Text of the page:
I have been working as a freelance marketing writer in Silicon Valley for the past ten years and am now age 62. The premiums for somebody my age, though I am in good health (so far) would be wallopingly high --- if I could even get insurance. However, nobody will touch me because of my age, even at ruinous rates. My income is up-and-down in this economy; when business is good, I am able to pay as I go for basic exams and preventive care and the odd case of the flu. But other times I have had to borrow on my car's pink slip to pay medical bills and even my rent (a brutal 99 percent rate of interest!) And my good health could change in the blink of an eye, of course. Pretty scary.
I am not able to get full time work with benefits despite my efforts. Companies know that they have people like me over a barrel, so they hire us as 1099s with no benefits, and we grab every bit of work we can get, you may be sure.
I recall my health insurance premiums back in the early 2000s were only $250 a month through Blue Shield. I could always scrape that together. But I am uninsured now. I have deep experience and an education from a top university, but I have no security at all. I plan to keep working until I drop in my traces. Am I not worth basic medical insurance?
The story is heartbreaking. How is it that we've determined that the provision of basic health care to our citizens is just another commodity, availability to be determined by market forces and "principles of free enterprise"? Socialism you say? Government takeover? What about those highways you take to work? Or the museums and public parks you visit to refresh your soul? Or the elementary school you send your kids to around the corner? Or the police and fire departments that we depend on in communities across the land? Or the little social security check your elderly parents receive? How thankful are you that granny has Medicare? These are all publicly funded programs, people. They represent the unacknowledged "socialistic" impulse that pervades our nation's moral soul. A long time ago we decided that no child should be without an opportunity to receive a basic education. It was such an obvious ethical conclusion that there has never been much opposition to the idea of using public funds to provide for the schooling of its youth. Granted, there are inefficiencies and injustices. We have a tiered system. Urban, inner city schools are poorly funded and ambivalently managed. But at least a kid growing up in inner city Chicago has a school to go to!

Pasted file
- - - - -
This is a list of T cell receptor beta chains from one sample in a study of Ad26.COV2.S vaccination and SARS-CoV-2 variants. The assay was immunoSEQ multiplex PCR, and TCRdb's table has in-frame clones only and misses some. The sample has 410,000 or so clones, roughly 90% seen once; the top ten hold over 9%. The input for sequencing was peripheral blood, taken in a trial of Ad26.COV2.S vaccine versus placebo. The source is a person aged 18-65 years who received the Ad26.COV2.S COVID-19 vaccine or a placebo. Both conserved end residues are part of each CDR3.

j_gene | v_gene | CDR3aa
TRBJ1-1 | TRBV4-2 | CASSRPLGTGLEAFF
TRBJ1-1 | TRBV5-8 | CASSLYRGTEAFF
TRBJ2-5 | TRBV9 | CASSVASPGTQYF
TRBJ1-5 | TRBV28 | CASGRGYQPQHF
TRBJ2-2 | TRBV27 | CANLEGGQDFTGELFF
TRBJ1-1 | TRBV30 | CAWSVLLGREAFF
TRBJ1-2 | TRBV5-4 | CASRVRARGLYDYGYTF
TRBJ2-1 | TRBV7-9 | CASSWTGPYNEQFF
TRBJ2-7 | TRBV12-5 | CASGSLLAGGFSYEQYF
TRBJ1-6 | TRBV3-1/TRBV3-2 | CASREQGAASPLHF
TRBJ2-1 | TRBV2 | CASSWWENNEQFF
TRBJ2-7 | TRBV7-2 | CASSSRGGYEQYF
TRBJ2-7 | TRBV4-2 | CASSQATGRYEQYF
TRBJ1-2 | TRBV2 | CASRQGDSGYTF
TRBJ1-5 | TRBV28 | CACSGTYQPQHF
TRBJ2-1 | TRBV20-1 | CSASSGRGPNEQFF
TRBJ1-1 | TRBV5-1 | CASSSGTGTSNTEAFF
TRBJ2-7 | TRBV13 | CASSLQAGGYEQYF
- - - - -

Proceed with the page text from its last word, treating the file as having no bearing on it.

How is it that we have collectively excluded the provision of health care to its working citizens and children from the category of public goods that are justifiably paid for by public funds? Why are we ok with pooling our resources to pave our roads every two years but if you propose to disconnect the ridiculous, anachronistic symbiosis between health care and employment, you're called a communistic nazi? It just makes no sense.
The reform bill pending right now is about as watered down a version of reform as you will ever see. There is no public option. The private health insurers are happy. Big Pharm has been paid off. Doctors are going to get screwed. But anything bolder or more egalitarian would stand no chance. The FoxNews/GOP noise machine has already won the PR battle. Obama is a socialist. Goverment takeover. He's going to steal your Medicare. Ultimately, the bill won't be good enough (doesn't include all 47 million uninsured, too many concessions to corporate America, too much faith in cost control prognostications), but at least it represents a step in the right direction. I know, that sounds passive and patronizing----at least it's something, blah blah blah. But we have to stop averting our eyes from unpleasant facts. The time to intervene is now. If it fails, no one will touch health care reform for another generation....
Good article from Health Affairs Blog advocating for reform.